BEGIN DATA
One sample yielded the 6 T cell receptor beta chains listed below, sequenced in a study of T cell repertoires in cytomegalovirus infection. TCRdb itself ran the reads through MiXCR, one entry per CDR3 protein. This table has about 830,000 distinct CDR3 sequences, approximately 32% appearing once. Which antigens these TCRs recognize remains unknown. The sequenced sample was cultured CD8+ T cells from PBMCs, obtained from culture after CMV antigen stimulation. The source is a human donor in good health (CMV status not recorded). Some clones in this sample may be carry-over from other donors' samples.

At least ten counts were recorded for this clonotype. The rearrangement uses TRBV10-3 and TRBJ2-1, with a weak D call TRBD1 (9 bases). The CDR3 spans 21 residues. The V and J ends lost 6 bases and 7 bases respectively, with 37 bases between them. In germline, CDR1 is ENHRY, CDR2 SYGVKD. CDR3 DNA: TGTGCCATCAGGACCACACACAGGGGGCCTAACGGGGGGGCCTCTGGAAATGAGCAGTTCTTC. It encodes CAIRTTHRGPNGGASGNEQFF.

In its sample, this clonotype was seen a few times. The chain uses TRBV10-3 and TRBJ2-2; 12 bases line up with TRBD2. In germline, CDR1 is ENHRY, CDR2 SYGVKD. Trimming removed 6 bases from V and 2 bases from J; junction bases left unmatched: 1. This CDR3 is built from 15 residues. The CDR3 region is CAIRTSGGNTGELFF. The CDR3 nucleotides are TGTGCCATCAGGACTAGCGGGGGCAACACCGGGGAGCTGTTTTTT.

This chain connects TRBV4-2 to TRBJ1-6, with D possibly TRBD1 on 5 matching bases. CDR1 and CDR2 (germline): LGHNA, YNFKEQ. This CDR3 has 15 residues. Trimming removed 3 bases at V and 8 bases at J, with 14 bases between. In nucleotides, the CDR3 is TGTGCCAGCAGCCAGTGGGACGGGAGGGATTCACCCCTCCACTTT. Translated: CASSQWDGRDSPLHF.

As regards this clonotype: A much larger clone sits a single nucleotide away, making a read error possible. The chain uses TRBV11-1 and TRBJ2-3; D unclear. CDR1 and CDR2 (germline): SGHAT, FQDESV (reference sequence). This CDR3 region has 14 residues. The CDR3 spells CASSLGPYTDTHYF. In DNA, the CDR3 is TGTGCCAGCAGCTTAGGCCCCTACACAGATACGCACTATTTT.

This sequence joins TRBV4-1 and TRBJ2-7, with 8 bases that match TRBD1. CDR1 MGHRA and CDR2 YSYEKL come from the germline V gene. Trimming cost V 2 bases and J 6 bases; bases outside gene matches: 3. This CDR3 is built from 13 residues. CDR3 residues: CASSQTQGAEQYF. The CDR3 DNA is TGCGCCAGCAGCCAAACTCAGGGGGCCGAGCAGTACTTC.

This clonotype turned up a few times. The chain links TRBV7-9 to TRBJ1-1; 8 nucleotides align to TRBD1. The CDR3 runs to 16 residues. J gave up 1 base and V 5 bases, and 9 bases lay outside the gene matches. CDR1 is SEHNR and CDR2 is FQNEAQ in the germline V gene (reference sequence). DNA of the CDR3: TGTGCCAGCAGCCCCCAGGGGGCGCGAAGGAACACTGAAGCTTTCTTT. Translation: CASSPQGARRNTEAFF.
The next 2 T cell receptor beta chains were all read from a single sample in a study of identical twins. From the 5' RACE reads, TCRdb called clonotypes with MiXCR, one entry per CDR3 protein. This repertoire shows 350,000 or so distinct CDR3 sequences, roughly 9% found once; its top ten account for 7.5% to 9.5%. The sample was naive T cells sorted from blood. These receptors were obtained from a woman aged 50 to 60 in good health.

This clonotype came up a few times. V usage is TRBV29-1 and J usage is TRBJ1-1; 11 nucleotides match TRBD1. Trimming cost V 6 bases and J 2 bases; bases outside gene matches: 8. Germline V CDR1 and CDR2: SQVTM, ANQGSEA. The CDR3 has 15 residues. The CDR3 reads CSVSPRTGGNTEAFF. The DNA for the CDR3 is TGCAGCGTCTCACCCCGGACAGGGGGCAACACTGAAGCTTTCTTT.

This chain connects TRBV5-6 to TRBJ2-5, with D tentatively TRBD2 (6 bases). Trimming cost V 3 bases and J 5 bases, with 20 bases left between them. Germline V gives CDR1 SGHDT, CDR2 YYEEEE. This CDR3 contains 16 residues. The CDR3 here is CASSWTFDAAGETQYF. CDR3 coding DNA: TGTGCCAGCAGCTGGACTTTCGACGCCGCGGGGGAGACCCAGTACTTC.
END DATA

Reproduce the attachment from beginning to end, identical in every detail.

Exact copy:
One sample yielded the 6 T cell receptor beta chains listed below, sequenced in a study of T cell repertoires in cytomegalovirus infection. TCRdb itself ran the reads through MiXCR, one entry per CDR3 protein. This table has about 830,000 distinct CDR3 sequences, approximately 32% appearing once. Which antigens these TCRs recognize remains unknown. The sequenced sample was cultured CD8+ T cells from PBMCs, obtained from culture after CMV antigen stimulation. The source is a human donor in good health (CMV status not recorded). Some clones in this sample may be carry-over from other donors' samples.

At least ten counts were recorded for this clonotype. The rearrangement uses TRBV10-3 and TRBJ2-1, with a weak D call TRBD1 (9 bases). The CDR3 spans 21 residues. The V and J ends lost 6 bases and 7 bases respectively, with 37 bases between them. In germline, CDR1 is ENHRY, CDR2 SYGVKD. CDR3 DNA: TGTGCCATCAGGACCACACACAGGGGGCCTAACGGGGGGGCCTCTGGAAATGAGCAGTTCTTC. It encodes CAIRTTHRGPNGGASGNEQFF.

In its sample, this clonotype was seen a few times. The chain uses TRBV10-3 and TRBJ2-2; 12 bases line up with TRBD2. In germline, CDR1 is ENHRY, CDR2 SYGVKD. Trimming removed 6 bases from V and 2 bases from J; junction bases left unmatched: 1. This CDR3 is built from 15 residues. The CDR3 region is CAIRTSGGNTGELFF. The CDR3 nucleotides are TGTGCCATCAGGACTAGCGGGGGCAACACCGGGGAGCTGTTTTTT.

This chain connects TRBV4-2 to TRBJ1-6, with D possibly TRBD1 on 5 matching bases. CDR1 and CDR2 (germline): LGHNA, YNFKEQ. This CDR3 has 15 residues. Trimming removed 3 bases at V and 8 bases at J, with 14 bases between. In nucleotides, the CDR3 is TGTGCCAGCAGCCAGTGGGACGGGAGGGATTCACCCCTCCACTTT. Translated: CASSQWDGRDSPLHF.

As regards this clonotype: A much larger clone sits a single nucleotide away, making a read error possible. The chain uses TRBV11-1 and TRBJ2-3; D unclear. CDR1 and CDR2 (germline): SGHAT, FQDESV (reference sequence). This CDR3 region has 14 residues. The CDR3 spells CASSLGPYTDTHYF. In DNA, the CDR3 is TGTGCCAGCAGCTTAGGCCCCTACACAGATACGCACTATTTT.

This sequence joins TRBV4-1 and TRBJ2-7, with 8 bases that match TRBD1. CDR1 MGHRA and CDR2 YSYEKL come from the germline V gene. Trimming cost V 2 bases and J 6 bases; bases outside gene matches: 3. This CDR3 is built from 13 residues. CDR3 residues: CASSQTQGAEQYF. The CDR3 DNA is TGCGCCAGCAGCCAAACTCAGGGGGCCGAGCAGTACTTC.

This clonotype turned up a few times. The chain links TRBV7-9 to TRBJ1-1; 8 nucleotides align to TRBD1. The CDR3 runs to 16 residues. J gave up 1 base and V 5 bases, and 9 bases lay outside the gene matches. CDR1 is SEHNR and CDR2 is FQNEAQ in the germline V gene (reference sequence). DNA of the CDR3: TGTGCCAGCAGCCCCCAGGGGGCGCGAAGGAACACTGAAGCTTTCTTT. Translation: CASSPQGARRNTEAFF.
The next 2 T cell receptor beta chains were all read from a single sample in a study of identical twins. From the 5' RACE reads, TCRdb called clonotypes with MiXCR, one entry per CDR3 protein. This repertoire shows 350,000 or so distinct CDR3 sequences, roughly 9% found once; its top ten account for 7.5% to 9.5%. The sample was naive T cells sorted from blood. These receptors were obtained from a woman aged 50 to 60 in good health.

This clonotype came up a few times. V usage is TRBV29-1 and J usage is TRBJ1-1; 11 nucleotides match TRBD1. Trimming cost V 6 bases and J 2 bases; bases outside gene matches: 8. Germline V CDR1 and CDR2: SQVTM, ANQGSEA. The CDR3 has 15 residues. The CDR3 reads CSVSPRTGGNTEAFF. The DNA for the CDR3 is TGCAGCGTCTCACCCCGGACAGGGGGCAACACTGAAGCTTTCTTT.

This chain connects TRBV5-6 to TRBJ2-5, with D tentatively TRBD2 (6 bases). Trimming cost V 3 bases and J 5 bases, with 20 bases left between them. Germline V gives CDR1 SGHDT, CDR2 YYEEEE. This CDR3 contains 16 residues. The CDR3 here is CASSWTFDAAGETQYF. CDR3 coding DNA: TGTGCCAGCAGCTGGACTTTCGACGCCGCGGGGGAGACCCAGTACTTC.